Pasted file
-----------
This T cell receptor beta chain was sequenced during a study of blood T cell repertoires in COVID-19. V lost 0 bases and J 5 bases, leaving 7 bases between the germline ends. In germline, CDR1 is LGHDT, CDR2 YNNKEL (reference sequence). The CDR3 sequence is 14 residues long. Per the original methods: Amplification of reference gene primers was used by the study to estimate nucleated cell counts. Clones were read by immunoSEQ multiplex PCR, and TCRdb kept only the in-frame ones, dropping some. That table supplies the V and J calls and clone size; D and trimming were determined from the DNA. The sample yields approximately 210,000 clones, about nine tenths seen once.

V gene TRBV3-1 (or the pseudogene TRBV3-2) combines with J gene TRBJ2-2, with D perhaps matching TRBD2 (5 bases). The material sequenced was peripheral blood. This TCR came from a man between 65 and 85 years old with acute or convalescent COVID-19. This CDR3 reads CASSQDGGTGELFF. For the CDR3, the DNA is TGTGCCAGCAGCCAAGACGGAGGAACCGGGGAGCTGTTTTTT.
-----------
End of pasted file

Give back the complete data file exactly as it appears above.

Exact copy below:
This T cell receptor beta chain was sequenced during a study of blood T cell repertoires in COVID-19. V lost 0 bases and J 5 bases, leaving 7 bases between the germline ends. In germline, CDR1 is LGHDT, CDR2 YNNKEL (reference sequence). The CDR3 sequence is 14 residues long. Per the original methods: Amplification of reference gene primers was used by the study to estimate nucleated cell counts. Clones were read by immunoSEQ multiplex PCR, and TCRdb kept only the in-frame ones, dropping some. That table supplies the V and J calls and clone size; D and trimming were determined from the DNA. The sample yields approximately 210,000 clones, about nine tenths seen once.

V gene TRBV3-1 (or the pseudogene TRBV3-2) combines with J gene TRBJ2-2, with D perhaps matching TRBD2 (5 bases). The material sequenced was peripheral blood. This TCR came from a man between 65 and 85 years old with acute or convalescent COVID-19. This CDR3 reads CASSQDGGTGELFF. For the CDR3, the DNA is TGTGCCAGCAGCCAAGACGGAGGAACCGGGGAGCTGTTTTTT.